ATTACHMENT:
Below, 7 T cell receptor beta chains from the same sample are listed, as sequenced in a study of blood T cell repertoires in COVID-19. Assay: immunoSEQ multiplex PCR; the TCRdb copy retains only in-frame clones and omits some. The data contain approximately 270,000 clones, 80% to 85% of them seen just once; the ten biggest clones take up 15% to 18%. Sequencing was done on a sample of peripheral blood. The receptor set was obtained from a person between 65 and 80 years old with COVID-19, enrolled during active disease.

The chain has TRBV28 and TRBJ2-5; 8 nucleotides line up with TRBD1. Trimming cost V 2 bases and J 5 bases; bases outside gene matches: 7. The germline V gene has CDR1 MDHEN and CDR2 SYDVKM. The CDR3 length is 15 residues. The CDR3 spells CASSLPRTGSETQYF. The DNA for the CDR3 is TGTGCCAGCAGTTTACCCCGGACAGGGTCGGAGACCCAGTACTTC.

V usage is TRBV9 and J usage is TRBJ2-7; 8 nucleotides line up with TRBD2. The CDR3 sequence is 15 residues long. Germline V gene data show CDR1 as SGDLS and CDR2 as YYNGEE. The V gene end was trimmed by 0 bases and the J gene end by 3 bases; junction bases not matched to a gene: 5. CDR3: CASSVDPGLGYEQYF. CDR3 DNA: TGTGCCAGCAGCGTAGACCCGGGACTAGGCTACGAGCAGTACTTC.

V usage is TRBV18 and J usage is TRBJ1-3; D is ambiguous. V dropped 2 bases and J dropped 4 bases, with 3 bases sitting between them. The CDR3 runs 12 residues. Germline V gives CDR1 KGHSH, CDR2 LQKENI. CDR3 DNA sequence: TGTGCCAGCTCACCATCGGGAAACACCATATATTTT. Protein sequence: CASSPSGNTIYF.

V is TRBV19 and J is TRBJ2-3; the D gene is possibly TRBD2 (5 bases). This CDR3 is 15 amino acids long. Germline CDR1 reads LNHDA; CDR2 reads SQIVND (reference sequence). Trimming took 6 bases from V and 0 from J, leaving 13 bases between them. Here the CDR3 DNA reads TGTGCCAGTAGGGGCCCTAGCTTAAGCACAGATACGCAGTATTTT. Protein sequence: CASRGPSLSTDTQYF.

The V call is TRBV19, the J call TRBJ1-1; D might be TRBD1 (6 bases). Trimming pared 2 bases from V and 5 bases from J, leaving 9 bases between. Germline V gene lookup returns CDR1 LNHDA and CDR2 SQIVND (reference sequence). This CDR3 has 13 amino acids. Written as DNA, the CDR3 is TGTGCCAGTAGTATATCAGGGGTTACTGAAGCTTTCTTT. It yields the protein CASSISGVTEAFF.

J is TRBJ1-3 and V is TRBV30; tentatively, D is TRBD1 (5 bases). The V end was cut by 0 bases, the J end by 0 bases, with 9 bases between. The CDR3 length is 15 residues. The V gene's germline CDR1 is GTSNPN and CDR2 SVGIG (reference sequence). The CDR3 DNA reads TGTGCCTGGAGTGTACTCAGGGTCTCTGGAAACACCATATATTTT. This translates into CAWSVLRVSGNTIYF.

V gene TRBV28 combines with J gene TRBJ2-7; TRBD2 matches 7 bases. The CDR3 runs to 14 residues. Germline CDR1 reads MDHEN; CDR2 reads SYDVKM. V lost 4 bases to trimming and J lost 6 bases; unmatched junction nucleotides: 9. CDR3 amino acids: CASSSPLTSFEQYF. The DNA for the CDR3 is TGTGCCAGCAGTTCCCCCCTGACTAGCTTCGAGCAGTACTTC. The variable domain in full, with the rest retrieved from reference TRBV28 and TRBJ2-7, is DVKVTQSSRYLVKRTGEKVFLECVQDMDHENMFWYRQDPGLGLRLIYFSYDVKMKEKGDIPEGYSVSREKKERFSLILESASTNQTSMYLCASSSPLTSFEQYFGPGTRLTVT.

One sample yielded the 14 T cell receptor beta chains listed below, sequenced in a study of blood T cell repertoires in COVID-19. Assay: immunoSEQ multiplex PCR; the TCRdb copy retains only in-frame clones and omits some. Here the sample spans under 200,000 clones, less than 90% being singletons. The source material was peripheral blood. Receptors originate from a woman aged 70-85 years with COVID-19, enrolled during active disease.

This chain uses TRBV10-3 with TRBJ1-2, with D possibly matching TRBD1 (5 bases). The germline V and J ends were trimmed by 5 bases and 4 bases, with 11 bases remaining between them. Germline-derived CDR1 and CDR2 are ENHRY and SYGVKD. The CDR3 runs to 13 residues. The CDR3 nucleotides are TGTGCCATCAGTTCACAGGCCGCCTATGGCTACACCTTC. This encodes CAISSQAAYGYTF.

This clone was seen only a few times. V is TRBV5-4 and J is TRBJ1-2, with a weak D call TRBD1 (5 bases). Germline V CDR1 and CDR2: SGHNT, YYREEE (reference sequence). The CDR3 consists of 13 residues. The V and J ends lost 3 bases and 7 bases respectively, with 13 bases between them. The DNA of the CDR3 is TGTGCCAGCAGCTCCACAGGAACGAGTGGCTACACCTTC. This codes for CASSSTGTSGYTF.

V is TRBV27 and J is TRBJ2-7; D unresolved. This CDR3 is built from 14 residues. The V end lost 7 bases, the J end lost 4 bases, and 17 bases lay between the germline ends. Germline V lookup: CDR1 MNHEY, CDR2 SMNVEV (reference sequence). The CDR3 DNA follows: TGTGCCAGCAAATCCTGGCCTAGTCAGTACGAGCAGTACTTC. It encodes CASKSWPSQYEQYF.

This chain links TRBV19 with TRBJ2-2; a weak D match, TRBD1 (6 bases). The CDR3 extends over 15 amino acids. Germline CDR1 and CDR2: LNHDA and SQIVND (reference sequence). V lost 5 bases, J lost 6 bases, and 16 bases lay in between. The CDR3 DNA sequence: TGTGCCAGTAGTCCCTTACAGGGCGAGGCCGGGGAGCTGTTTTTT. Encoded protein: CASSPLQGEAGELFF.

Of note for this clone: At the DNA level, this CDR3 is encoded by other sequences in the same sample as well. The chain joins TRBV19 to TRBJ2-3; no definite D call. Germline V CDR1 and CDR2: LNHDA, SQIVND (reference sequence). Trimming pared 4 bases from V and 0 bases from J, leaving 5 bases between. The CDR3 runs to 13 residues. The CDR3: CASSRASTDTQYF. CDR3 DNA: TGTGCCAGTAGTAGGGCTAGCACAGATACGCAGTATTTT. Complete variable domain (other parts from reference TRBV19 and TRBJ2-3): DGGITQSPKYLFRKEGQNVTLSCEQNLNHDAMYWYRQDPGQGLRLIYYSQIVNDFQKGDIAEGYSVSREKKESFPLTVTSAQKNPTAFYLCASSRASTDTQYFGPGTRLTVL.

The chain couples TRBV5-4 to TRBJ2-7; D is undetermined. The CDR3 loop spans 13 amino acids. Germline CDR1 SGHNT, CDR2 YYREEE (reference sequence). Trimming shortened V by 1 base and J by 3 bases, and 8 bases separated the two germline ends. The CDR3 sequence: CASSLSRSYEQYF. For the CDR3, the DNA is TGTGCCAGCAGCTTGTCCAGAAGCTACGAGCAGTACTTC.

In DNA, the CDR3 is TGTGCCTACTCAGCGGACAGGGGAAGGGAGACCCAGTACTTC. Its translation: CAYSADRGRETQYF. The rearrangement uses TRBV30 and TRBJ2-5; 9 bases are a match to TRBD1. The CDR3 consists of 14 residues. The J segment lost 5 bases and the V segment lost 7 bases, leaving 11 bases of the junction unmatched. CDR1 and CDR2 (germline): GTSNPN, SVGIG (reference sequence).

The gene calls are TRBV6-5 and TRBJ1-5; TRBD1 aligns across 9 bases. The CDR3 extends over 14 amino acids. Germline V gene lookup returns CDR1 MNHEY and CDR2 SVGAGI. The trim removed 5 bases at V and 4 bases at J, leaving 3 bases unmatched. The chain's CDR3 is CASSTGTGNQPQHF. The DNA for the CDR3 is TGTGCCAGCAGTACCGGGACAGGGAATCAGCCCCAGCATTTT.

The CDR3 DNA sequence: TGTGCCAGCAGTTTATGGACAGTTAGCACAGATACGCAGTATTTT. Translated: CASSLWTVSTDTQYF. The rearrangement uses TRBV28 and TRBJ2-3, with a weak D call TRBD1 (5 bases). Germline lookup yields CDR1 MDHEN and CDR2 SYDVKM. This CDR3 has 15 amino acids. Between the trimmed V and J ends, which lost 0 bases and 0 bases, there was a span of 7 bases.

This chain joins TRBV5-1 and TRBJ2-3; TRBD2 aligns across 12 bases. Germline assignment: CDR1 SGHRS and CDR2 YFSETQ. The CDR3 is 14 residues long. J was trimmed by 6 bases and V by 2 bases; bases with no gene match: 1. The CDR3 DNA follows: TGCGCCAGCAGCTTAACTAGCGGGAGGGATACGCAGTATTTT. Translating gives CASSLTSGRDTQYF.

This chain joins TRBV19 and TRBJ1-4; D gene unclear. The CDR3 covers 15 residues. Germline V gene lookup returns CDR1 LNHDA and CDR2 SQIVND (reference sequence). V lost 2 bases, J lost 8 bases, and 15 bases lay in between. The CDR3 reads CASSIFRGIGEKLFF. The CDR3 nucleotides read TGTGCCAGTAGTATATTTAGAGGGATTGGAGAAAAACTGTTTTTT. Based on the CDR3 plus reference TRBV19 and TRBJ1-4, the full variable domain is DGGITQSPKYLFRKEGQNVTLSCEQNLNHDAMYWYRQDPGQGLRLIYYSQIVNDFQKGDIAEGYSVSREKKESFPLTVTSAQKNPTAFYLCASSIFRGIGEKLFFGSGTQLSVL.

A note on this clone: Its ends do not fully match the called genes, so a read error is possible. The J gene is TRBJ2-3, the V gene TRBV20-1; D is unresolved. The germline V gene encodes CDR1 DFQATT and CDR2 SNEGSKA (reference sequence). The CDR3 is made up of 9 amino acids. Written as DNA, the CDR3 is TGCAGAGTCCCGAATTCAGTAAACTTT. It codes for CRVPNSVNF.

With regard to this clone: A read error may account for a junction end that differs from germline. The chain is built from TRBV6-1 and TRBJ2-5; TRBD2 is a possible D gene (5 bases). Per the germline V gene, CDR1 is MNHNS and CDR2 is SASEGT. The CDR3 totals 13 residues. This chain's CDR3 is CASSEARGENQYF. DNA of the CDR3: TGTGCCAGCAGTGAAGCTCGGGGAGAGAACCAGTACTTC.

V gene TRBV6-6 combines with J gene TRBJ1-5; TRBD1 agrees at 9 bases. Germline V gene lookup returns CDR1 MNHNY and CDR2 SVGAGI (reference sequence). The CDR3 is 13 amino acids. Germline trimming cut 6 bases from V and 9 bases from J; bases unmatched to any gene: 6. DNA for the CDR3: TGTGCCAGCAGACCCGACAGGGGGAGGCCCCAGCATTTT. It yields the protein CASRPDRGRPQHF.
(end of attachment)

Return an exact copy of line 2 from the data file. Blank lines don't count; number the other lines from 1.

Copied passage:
The chain has TRBV28 and TRBJ2-5; 8 nucleotides line up with TRBD1. Trimming cost V 2 bases and J 5 bases; bases outside gene matches: 7. The germline V gene has CDR1 MDHEN and CDR2 SYDVKM. The CDR3 length is 15 residues. The CDR3 spells CASSLPRTGSETQYF. The DNA for the CDR3 is TGTGCCAGCAGTTTACCCCGGACAGGGTCGGAGACCCAGTACTTC.